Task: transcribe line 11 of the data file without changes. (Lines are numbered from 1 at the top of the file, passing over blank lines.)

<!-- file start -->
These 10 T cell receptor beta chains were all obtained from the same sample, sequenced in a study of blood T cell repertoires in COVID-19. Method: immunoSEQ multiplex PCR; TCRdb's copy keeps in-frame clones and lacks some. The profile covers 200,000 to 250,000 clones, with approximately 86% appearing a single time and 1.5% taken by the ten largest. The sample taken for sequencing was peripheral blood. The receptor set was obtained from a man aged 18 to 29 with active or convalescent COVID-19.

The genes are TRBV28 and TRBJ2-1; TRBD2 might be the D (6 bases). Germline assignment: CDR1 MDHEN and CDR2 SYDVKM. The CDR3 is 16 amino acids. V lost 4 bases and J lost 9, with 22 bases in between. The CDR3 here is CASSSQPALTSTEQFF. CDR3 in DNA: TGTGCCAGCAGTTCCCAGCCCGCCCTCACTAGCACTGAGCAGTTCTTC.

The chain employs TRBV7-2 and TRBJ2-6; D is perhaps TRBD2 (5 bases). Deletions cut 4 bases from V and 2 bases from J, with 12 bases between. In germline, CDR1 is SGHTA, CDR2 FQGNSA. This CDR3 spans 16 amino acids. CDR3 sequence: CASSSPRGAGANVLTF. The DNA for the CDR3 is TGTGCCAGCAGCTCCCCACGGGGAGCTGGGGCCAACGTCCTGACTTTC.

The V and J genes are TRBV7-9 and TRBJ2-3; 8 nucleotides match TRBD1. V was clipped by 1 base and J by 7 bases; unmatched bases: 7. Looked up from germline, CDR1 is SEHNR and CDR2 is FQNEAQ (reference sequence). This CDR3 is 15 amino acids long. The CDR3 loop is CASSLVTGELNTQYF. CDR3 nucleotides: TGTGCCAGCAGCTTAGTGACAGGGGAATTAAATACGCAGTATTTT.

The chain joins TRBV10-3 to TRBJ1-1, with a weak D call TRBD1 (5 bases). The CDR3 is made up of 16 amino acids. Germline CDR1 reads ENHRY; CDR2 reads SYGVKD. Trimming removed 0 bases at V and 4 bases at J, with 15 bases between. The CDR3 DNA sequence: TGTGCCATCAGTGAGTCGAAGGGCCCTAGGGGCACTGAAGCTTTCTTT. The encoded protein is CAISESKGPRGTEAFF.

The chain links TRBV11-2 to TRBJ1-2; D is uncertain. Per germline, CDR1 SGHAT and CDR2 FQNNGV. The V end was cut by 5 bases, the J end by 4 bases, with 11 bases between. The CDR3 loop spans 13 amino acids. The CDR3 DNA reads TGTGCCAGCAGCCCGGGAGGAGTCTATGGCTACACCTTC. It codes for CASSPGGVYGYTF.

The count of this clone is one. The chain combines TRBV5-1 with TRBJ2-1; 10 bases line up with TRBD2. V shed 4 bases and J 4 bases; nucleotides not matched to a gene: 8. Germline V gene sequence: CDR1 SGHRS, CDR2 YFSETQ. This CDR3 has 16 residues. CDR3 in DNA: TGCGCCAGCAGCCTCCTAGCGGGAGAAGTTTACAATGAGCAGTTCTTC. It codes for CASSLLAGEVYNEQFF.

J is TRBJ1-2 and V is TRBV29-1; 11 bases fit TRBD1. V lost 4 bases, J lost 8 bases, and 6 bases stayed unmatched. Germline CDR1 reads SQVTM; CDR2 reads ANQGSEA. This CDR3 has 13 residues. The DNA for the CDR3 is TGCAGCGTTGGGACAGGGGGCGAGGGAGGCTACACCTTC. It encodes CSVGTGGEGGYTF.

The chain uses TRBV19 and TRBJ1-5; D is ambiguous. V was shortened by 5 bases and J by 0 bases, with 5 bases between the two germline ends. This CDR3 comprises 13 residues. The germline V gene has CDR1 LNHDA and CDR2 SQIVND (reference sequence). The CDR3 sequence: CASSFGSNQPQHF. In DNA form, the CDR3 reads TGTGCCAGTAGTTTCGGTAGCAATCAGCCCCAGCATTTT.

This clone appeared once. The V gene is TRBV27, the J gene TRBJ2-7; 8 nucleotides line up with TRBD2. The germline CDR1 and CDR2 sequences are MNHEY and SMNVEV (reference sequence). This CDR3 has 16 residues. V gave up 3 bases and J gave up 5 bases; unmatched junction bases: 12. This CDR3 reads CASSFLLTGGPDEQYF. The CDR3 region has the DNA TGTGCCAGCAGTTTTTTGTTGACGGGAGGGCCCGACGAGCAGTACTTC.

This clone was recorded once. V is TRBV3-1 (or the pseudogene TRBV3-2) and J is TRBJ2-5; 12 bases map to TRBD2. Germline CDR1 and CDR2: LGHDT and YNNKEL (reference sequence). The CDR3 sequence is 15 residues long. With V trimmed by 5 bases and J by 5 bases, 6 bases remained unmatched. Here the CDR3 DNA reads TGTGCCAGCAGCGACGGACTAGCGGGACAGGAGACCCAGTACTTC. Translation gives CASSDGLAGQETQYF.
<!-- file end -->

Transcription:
This clone was recorded once. V is TRBV3-1 (or the pseudogene TRBV3-2) and J is TRBJ2-5; 12 bases map to TRBD2. Germline CDR1 and CDR2: LGHDT and YNNKEL (reference sequence). The CDR3 sequence is 15 residues long. With V trimmed by 5 bases and J by 5 bases, 6 bases remained unmatched. Here the CDR3 DNA reads TGTGCCAGCAGCGACGGACTAGCGGGACAGGAGACCCAGTACTTC. Translation gives CASSDGLAGQETQYF.